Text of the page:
I had a Gallium scan and other test results such as labs which showed idiosycratic markers for the disease. That is a fact.

There is no disputing that, yet the doctor did. It is true that a follow-up gallium scan this year indicated it was probably not actively in flair now, but that does not invalidate the diagnosis itself. It only means it’s not in flair at this point in time and indicates that my current symptoms are coming from something else. It has not magically disappeared as it’s a chronic and incurable disease. It’s possible that this pulmonologist may be using outdated understanding of the disease (long ago it was believed to spontaneously “go away”), but this has been disproven with the advent of more understanding of the physiological workings of the disease.

Sarcoidisis was once thought only to be a lung disease (hence why it’s often treated by Pulmonologists), but now it is known to be a multi-system disease that can and does affect every part of the human body. It was once thought to be only characteristed by non-caseating granulomas, but has since been shown to be much more complex than that and its inflammation manifests in many more ways than once believed.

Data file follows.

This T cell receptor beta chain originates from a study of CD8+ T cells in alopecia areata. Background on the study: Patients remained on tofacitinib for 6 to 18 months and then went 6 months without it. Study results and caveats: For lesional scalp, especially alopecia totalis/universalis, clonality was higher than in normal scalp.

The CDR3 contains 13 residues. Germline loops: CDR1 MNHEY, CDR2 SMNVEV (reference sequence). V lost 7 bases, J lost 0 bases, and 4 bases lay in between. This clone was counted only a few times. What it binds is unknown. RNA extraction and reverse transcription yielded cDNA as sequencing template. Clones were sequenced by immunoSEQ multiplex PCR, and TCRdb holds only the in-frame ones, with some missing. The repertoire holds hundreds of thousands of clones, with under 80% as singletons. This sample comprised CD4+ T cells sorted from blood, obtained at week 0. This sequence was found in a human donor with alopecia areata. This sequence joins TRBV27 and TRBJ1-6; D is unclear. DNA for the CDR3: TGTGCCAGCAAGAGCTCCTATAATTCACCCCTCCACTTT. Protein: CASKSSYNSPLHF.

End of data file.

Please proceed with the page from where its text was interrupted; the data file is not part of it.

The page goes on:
It is now undrstood by the top experts in the field to be associated and most likely caused by intracellular pathogens. It is not merely an autoimmune response after an offending pathogen has been cleared from the body, but instead the resulting inflammation is a response of the body detecting a pathogen it just can’t locate and effectively kill.

My Pulmonologist, Dr. H perpetuated further inaccuracies when he charted that my Dysautonomia was “self-diagnosed” and and in his insistance on continuing this assertion in the medical record pretty much accused me of lying given the fact that I’ve told him that this came from a doctor who treated me with IV Saline at Piedmont hospital; not from me.

It is a fact that I knew nothing about Saline as a treatment modality for Dysautonomia before the doctor ar Piedmont did a blinded experiment (unknown to me at the time) by putting me on Saline infusion, then taking me off for 24 hours or so to see what happened symptom-wise.